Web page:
Fatalism in logic

2014-11-04 00:00:00

One of the thorny areas of logic which, to the best of my knowledge, is completely undeveloped is the concept of causation. Due to fairly recent advances in predicate logic, we now have a wide range of logical forms for expressing many concepts, as well as tools for logical manipulations, proofs, and so on. But thus far, there isn't any clear way to work with causation, and there's a pretty clear logical reason for that: causation doesn't exist.

That's a pretty extreme claim which demands proof, and I will do my best to lay out a convincing argument. Ultimately, causation is the same as morality or aesthetics. Ask someone if they know what causation is and they say yes, but ask them to define it and they falter.

Let's consider an example of this so-called causation. I push on a glass of water and the glass is knocked over. Common sense dictates that my pushing on the glass caused the glass to be knocked over. I yawn as I push on the glass. Does my yawn cause the glass to be knocked over? Does my yawn cause me to push on the glass? I yawn and push on the glass. My yawn causes me to push my hand forward, and pushing my hand forward causes the glass to be knocked over. My yawn causes the glass to be knocked over (common sense is quite handy here).

I have a light breakfast in the morning. Does having a light breakfast cause me to yawn? Does having a light breakfast cause the glass to be knocked over? Following this to its conclusion, we find that the Big Bang caused the glass of water to be knocked over. So everything that happens before the glass of water was knocked over caused the glass to be knocked over.

But there really isn't any reason to limit ourselves to events before the glass was knocked over. Time flows just as well backward as forward; the laws of physics that govern the behavior of everything in this universe work perfectly in either direction. We examine our universe with all of the physical laws reversed, and we can deduce similarly that everything after the glass of water was knocked over caused the glass to be knocked over. We can then repeat this for every event that ever happened and conclude that every event each causes every other event, at which point causation because rather meaningless as a concept.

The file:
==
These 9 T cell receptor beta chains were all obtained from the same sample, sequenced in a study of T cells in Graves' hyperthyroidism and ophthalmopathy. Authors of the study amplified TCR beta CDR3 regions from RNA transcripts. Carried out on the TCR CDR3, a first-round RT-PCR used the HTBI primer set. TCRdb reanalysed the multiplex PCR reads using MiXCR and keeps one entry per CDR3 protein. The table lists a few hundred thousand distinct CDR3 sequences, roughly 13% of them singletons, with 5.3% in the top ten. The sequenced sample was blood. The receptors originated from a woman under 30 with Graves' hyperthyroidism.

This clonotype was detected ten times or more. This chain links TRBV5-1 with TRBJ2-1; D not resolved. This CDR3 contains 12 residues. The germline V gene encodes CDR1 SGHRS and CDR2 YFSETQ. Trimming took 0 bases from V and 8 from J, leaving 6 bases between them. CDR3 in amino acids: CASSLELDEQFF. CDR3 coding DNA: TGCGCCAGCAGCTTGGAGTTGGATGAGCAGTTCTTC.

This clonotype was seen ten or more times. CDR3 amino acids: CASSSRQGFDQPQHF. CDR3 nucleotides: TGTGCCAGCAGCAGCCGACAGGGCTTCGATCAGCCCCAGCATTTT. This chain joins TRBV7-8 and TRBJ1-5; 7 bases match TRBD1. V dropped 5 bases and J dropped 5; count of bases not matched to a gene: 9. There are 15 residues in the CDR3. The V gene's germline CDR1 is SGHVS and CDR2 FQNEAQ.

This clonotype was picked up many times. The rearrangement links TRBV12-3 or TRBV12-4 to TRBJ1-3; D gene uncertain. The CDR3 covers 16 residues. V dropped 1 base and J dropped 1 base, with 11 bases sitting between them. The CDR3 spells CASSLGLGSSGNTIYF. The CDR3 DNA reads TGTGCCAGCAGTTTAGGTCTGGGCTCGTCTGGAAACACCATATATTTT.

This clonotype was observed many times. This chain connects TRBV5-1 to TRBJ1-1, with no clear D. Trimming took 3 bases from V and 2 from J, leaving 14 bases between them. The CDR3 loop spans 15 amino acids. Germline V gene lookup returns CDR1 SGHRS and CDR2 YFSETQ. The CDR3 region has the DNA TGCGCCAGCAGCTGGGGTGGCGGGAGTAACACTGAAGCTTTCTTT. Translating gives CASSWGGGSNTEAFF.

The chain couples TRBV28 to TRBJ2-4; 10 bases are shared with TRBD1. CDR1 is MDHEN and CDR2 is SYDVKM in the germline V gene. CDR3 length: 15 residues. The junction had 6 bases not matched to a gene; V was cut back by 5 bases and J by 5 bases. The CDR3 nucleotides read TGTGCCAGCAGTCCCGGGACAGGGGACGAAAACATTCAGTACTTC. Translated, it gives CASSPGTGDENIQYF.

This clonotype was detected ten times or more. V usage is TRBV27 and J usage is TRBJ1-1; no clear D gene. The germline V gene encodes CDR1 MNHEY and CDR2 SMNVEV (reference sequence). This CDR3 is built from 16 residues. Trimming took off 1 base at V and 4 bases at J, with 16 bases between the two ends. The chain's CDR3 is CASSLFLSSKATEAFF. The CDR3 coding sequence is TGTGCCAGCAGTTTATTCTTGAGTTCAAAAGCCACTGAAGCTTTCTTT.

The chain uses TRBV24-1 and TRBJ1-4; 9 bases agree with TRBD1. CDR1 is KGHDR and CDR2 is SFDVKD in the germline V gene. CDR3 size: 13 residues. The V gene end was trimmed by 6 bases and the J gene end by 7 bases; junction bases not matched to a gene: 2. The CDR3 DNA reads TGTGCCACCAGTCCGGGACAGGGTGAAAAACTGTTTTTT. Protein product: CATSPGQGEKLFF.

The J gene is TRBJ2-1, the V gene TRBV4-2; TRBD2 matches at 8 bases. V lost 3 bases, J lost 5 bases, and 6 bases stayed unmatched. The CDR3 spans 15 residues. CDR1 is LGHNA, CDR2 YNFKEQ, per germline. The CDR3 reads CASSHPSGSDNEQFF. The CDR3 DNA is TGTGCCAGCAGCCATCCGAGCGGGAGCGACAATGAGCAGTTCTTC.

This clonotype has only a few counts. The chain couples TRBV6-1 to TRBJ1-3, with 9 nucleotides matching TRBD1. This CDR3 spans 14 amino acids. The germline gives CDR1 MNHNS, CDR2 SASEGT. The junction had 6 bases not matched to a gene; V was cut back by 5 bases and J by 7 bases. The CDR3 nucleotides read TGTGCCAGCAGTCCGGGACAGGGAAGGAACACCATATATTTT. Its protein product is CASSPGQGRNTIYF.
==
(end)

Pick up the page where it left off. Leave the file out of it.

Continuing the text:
Going further, there really isn't any reason for us to treat time specially; we can just reduce time to another dimension and represent the entire timeline of our universe as a single collection of 4-dimensional objects, at which point causation utterly disappears. The universe becomes analogous to a book, where everything that happens in the book's story simply exists. We can read parts of it in sequence, just as we experience all of the states of reality in sequence, and perceive the illusions of the passage of time and causality, but my pushing on the glass causes the glass to tip over just as much as the words "Bob let go of the ball" on the paper causes the existence of the words "The ball hit the floor" somewhere else on the paper.

Logical implication ("if A then B") is sometimes mistaken for causation, simply because causation is the mistaken form of logical implication. "If Bob is a human, then Bob is an animal", but clearly Bob being a human doesn't cause Bob to be an animal, it is merely a rule that describes the world. Likewise, "if I push on this glass then the glass is knocked over", and my pushing on the glass does not cause the glass to be knocked over, merely that the laws of physics dictate that one follows from the other. Causation doesn't exist. Thus, it follows logically that there is no way to express causation in formal logic.

Put another way, causation is a concept humans evolved to help make sense of logical implication in temporal sequence to better survive and reproduce.

So, causation is still a useful tool, just like morality, and if fatalism seems like a horrible idea, well, don't sweat the small stuff.